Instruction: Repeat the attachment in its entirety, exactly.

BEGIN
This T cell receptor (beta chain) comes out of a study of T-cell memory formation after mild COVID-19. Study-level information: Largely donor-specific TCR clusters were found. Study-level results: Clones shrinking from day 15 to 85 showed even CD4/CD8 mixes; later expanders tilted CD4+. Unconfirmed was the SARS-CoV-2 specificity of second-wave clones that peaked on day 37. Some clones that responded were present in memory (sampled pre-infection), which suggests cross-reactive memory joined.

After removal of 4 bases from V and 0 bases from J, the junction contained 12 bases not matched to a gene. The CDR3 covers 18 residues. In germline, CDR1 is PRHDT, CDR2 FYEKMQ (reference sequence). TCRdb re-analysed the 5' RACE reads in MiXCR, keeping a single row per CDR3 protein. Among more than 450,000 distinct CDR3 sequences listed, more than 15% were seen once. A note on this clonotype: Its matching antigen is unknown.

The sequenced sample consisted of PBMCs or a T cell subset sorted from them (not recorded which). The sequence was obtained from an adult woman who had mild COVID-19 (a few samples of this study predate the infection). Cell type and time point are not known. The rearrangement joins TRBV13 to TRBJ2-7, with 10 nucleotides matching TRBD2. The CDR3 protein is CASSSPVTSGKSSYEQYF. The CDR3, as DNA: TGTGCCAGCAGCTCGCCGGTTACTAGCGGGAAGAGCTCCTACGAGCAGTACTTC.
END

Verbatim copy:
This T cell receptor (beta chain) comes out of a study of T-cell memory formation after mild COVID-19. Study-level information: Largely donor-specific TCR clusters were found. Study-level results: Clones shrinking from day 15 to 85 showed even CD4/CD8 mixes; later expanders tilted CD4+. Unconfirmed was the SARS-CoV-2 specificity of second-wave clones that peaked on day 37. Some clones that responded were present in memory (sampled pre-infection), which suggests cross-reactive memory joined.

After removal of 4 bases from V and 0 bases from J, the junction contained 12 bases not matched to a gene. The CDR3 covers 18 residues. In germline, CDR1 is PRHDT, CDR2 FYEKMQ (reference sequence). TCRdb re-analysed the 5' RACE reads in MiXCR, keeping a single row per CDR3 protein. Among more than 450,000 distinct CDR3 sequences listed, more than 15% were seen once. A note on this clonotype: Its matching antigen is unknown.

The sequenced sample consisted of PBMCs or a T cell subset sorted from them (not recorded which). The sequence was obtained from an adult woman who had mild COVID-19 (a few samples of this study predate the infection). Cell type and time point are not known. The rearrangement joins TRBV13 to TRBJ2-7, with 10 nucleotides matching TRBD2. The CDR3 protein is CASSSPVTSGKSSYEQYF. The CDR3, as DNA: TGTGCCAGCAGCTCGCCGGTTACTAGCGGGAAGAGCTCCTACGAGCAGTACTTC.